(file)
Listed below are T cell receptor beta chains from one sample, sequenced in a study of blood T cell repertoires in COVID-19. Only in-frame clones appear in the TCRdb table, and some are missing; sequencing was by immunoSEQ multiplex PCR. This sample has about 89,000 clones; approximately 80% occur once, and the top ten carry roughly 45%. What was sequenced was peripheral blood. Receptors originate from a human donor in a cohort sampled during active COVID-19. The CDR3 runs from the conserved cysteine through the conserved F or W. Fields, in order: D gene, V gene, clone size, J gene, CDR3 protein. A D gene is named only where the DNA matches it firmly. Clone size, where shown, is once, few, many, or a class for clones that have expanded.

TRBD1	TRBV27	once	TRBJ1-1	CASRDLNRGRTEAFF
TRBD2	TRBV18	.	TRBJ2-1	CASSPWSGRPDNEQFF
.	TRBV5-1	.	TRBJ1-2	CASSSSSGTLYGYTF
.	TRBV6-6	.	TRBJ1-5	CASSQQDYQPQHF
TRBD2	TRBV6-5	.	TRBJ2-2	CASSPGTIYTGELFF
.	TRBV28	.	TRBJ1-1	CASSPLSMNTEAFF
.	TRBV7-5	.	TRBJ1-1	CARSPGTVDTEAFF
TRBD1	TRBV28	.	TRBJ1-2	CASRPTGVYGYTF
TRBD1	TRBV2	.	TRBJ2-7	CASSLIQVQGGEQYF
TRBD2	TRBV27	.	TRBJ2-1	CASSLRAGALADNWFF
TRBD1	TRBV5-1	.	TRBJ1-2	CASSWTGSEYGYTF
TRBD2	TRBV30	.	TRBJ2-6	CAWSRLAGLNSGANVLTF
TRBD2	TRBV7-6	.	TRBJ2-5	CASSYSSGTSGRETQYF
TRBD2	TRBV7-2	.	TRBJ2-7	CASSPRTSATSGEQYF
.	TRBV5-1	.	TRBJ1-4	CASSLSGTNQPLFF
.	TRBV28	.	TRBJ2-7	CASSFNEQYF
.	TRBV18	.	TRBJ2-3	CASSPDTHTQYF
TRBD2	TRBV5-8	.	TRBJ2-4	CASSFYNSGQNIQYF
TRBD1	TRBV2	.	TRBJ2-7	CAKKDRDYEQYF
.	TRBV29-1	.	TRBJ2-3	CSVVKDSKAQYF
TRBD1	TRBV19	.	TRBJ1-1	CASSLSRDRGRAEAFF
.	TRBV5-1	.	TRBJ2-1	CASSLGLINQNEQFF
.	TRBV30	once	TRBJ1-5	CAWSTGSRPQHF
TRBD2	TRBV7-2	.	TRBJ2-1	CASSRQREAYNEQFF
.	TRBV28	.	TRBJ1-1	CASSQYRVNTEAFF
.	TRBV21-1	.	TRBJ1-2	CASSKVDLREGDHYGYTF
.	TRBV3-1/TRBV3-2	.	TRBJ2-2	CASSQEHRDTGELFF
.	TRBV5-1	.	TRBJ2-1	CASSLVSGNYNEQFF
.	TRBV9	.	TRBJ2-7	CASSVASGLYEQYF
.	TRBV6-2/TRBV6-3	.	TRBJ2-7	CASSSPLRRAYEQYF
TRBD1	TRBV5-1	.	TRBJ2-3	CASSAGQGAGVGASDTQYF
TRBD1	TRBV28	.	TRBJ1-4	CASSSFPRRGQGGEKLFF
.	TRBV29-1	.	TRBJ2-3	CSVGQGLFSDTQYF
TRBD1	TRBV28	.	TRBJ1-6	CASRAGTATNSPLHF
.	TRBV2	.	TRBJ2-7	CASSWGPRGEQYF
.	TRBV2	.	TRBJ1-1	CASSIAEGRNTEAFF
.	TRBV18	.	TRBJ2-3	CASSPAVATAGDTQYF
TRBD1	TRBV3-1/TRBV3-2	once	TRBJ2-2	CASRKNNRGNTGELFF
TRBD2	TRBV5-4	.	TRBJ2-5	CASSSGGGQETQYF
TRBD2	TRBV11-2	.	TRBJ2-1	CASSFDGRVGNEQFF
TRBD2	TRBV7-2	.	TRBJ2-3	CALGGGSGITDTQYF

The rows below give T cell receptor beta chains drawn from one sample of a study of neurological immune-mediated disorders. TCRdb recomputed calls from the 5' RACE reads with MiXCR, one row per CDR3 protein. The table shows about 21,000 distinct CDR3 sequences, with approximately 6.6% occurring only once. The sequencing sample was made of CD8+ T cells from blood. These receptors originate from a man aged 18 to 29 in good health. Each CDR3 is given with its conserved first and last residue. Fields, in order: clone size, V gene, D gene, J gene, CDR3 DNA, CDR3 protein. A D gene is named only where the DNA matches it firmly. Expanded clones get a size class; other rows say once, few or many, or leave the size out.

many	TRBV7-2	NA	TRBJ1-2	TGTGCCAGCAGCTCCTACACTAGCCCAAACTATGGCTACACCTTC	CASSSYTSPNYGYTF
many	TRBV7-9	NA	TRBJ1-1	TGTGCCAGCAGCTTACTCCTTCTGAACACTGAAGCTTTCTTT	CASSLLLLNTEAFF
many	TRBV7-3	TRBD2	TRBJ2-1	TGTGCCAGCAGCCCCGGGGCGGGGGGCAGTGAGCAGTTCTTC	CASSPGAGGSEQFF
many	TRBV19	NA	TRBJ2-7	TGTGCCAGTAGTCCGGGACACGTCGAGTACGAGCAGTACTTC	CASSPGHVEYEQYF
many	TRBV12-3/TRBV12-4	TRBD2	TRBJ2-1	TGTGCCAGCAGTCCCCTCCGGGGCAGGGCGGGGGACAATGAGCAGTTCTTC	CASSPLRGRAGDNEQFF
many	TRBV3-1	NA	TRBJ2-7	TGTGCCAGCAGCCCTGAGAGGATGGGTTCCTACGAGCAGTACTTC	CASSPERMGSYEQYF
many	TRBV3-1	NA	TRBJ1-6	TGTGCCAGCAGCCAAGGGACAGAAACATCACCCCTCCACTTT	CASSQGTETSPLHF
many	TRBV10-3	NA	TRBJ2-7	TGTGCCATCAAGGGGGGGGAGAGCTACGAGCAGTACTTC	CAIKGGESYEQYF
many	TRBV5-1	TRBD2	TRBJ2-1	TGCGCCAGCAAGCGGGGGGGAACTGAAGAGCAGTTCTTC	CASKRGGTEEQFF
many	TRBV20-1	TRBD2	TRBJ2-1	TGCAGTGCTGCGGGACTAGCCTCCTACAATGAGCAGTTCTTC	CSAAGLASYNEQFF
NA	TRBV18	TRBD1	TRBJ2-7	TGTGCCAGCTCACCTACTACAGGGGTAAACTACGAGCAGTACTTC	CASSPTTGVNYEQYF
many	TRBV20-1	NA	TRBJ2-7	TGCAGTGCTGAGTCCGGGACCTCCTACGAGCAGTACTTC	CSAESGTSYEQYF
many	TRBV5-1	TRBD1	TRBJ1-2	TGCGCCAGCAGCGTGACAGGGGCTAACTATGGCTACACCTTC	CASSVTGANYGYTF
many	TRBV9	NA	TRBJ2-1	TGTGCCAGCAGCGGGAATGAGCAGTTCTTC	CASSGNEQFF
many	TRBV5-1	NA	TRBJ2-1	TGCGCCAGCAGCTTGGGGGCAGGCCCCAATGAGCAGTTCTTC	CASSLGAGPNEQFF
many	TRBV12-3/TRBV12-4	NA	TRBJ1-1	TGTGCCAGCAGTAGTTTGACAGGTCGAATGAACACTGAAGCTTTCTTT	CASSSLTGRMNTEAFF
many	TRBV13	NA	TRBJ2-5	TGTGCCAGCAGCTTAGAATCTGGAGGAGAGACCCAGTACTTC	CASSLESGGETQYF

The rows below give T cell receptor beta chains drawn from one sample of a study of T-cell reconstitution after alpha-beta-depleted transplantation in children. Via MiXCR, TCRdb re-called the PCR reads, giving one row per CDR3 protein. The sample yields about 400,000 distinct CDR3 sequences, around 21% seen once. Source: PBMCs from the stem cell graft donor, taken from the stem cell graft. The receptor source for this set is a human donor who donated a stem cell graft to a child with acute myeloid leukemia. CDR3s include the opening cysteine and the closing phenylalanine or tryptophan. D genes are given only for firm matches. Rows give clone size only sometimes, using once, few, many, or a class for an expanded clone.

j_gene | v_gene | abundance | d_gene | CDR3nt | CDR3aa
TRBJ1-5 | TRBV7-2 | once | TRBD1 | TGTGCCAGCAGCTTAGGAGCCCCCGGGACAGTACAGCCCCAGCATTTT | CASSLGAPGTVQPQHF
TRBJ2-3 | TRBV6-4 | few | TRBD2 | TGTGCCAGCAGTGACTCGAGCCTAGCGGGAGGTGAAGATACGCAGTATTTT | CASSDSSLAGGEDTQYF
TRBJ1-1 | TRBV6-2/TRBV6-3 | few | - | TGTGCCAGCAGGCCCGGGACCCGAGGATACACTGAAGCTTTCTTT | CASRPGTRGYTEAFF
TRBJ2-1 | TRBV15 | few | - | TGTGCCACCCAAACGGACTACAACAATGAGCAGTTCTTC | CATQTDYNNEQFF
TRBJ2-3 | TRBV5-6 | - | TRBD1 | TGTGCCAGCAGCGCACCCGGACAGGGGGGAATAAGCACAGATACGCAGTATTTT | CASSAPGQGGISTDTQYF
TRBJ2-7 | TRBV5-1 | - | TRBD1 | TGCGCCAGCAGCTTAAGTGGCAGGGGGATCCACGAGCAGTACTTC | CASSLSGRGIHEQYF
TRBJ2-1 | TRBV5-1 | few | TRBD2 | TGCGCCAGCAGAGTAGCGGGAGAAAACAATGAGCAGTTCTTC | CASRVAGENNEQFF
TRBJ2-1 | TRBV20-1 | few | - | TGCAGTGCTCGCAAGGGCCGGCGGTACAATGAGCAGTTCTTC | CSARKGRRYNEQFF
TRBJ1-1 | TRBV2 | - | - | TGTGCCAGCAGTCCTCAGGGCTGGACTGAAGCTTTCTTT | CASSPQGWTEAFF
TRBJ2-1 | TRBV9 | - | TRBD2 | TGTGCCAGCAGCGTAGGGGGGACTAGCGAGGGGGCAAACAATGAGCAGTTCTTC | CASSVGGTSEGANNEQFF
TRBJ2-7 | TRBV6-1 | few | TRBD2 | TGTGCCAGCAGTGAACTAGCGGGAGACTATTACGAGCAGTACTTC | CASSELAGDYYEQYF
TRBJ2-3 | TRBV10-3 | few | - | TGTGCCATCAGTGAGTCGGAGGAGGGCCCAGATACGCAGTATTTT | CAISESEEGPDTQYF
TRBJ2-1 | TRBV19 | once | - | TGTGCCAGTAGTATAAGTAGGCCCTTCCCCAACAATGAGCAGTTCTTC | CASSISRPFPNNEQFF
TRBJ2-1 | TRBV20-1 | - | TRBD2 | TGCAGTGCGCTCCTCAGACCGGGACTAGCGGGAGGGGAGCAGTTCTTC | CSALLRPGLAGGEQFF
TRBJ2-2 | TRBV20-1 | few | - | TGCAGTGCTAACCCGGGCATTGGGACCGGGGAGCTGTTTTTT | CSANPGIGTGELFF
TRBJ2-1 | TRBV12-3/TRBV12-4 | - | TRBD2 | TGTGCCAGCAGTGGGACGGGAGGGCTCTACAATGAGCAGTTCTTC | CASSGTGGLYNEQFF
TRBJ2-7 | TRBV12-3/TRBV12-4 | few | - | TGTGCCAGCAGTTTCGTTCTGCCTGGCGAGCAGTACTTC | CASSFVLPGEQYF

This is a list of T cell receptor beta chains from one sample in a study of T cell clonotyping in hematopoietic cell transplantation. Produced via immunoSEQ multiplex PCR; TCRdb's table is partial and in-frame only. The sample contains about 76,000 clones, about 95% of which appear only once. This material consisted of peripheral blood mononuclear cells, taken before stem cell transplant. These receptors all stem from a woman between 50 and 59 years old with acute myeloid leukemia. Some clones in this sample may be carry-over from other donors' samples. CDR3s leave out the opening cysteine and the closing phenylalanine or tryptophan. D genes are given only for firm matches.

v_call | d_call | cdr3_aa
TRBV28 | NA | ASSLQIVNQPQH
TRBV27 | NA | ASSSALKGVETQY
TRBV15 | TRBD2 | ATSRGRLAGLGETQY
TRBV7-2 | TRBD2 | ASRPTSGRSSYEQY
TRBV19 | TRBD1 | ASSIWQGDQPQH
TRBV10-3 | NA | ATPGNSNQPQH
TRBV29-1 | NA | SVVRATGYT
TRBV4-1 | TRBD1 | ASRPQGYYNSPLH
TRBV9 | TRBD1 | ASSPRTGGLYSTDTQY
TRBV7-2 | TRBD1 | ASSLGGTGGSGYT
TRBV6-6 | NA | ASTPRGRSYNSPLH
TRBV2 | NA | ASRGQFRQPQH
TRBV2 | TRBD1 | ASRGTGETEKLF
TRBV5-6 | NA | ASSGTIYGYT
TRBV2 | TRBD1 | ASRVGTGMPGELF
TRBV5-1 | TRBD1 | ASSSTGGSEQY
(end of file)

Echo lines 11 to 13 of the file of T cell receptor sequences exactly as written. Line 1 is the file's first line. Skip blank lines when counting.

TRBD2	TRBV27	.	TRBJ2-1	CASSLRAGALADNWFF
TRBD1	TRBV5-1	.	TRBJ1-2	CASSWTGSEYGYTF
TRBD2	TRBV30	.	TRBJ2-6	CAWSRLAGLNSGANVLTF